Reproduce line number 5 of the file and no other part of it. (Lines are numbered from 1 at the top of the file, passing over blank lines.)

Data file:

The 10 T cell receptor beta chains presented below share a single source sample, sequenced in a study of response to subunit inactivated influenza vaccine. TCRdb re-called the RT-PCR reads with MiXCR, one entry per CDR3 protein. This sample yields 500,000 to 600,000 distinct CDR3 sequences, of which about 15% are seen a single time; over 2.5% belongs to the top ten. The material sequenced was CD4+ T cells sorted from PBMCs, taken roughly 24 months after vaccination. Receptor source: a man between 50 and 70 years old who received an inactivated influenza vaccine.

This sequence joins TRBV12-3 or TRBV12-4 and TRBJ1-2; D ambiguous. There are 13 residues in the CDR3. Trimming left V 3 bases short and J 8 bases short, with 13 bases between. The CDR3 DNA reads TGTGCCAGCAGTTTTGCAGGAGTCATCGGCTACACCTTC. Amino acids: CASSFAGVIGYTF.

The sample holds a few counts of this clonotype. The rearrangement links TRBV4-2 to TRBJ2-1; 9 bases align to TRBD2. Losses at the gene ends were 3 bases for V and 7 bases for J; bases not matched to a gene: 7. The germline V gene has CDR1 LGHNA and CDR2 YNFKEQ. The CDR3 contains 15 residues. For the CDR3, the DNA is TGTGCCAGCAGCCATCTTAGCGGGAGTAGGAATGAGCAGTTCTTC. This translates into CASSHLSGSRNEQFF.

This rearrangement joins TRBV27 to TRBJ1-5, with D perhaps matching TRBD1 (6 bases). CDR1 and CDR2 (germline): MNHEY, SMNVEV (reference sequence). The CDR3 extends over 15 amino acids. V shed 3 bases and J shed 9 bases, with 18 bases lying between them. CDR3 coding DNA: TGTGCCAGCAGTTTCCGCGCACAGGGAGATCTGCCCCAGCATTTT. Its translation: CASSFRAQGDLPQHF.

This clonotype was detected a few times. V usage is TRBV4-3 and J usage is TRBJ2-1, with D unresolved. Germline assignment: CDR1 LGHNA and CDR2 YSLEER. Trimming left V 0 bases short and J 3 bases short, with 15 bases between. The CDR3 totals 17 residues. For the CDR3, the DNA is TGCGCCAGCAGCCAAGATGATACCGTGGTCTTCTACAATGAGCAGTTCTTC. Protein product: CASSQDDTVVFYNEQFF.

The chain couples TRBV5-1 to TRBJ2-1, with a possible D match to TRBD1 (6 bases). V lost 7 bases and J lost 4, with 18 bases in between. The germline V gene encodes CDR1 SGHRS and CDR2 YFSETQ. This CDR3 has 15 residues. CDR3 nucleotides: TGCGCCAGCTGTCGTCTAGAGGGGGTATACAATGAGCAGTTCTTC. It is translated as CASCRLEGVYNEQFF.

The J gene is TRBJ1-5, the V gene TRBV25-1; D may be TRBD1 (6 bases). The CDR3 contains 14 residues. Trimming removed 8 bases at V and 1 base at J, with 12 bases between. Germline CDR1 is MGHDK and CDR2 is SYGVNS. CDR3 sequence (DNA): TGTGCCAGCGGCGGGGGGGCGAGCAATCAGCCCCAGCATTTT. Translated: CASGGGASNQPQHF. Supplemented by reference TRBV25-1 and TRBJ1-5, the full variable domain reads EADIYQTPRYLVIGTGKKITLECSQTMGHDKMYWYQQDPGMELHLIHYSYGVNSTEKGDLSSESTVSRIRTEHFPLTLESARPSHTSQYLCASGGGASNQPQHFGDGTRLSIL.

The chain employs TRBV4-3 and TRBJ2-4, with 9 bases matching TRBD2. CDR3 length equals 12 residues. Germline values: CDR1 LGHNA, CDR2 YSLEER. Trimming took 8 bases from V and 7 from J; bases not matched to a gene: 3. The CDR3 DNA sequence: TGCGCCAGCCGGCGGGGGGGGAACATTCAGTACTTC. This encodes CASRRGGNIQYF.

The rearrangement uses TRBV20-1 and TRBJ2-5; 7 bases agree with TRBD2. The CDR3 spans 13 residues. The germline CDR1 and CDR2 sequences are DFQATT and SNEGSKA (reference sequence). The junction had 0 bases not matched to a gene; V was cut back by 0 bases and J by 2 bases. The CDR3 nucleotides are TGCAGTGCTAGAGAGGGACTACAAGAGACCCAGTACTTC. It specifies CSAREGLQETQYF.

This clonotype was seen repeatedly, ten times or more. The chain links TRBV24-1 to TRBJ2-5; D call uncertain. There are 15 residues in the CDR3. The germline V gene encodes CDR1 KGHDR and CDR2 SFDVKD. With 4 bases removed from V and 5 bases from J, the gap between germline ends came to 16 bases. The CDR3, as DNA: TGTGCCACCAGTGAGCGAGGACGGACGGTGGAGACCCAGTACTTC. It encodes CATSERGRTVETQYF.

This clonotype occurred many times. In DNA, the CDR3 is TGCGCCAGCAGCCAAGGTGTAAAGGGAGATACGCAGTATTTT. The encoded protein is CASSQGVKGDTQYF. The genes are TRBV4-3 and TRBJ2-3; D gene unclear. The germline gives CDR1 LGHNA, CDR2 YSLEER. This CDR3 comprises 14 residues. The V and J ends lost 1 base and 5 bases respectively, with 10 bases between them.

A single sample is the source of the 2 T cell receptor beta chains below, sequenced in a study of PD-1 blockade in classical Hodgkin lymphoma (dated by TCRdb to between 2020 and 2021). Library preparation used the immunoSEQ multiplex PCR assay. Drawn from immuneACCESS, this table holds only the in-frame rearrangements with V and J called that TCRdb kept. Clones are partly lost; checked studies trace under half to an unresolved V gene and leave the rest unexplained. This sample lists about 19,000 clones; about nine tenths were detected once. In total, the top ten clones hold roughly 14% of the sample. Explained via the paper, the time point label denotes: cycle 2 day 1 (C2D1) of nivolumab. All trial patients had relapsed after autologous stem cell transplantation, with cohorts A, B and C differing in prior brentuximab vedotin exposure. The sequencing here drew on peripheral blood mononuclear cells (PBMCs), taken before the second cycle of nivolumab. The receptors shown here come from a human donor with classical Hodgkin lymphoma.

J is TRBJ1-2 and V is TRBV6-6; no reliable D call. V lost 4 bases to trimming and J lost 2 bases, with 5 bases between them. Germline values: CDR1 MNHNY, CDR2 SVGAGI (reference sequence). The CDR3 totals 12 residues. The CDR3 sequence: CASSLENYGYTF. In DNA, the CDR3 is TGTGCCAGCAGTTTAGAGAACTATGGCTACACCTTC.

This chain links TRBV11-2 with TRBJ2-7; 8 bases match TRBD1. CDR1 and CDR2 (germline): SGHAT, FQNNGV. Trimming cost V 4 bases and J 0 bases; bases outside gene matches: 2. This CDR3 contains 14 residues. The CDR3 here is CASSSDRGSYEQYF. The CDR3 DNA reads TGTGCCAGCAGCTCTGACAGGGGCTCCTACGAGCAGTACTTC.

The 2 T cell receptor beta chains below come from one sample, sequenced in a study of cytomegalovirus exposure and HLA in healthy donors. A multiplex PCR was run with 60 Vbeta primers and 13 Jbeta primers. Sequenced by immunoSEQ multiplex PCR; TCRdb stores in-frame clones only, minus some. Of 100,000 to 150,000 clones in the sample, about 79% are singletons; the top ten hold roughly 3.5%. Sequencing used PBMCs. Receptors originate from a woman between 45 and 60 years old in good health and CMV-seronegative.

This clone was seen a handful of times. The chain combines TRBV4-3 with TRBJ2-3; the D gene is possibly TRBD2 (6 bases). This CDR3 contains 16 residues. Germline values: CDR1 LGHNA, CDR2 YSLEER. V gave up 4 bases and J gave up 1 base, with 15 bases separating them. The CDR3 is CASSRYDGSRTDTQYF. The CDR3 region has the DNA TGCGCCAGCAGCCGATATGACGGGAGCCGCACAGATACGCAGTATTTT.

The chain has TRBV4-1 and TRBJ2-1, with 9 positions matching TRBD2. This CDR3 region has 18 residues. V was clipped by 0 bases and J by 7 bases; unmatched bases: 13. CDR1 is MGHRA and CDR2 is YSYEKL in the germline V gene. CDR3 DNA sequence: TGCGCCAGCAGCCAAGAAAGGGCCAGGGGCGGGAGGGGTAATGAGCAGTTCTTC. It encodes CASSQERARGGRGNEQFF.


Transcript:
This clonotype was detected a few times. V usage is TRBV4-3 and J usage is TRBJ2-1, with D unresolved. Germline assignment: CDR1 LGHNA and CDR2 YSLEER. Trimming left V 0 bases short and J 3 bases short, with 15 bases between. The CDR3 totals 17 residues. For the CDR3, the DNA is TGCGCCAGCAGCCAAGATGATACCGTGGTCTTCTACAATGAGCAGTTCTTC. Protein product: CASSQDDTVVFYNEQFF.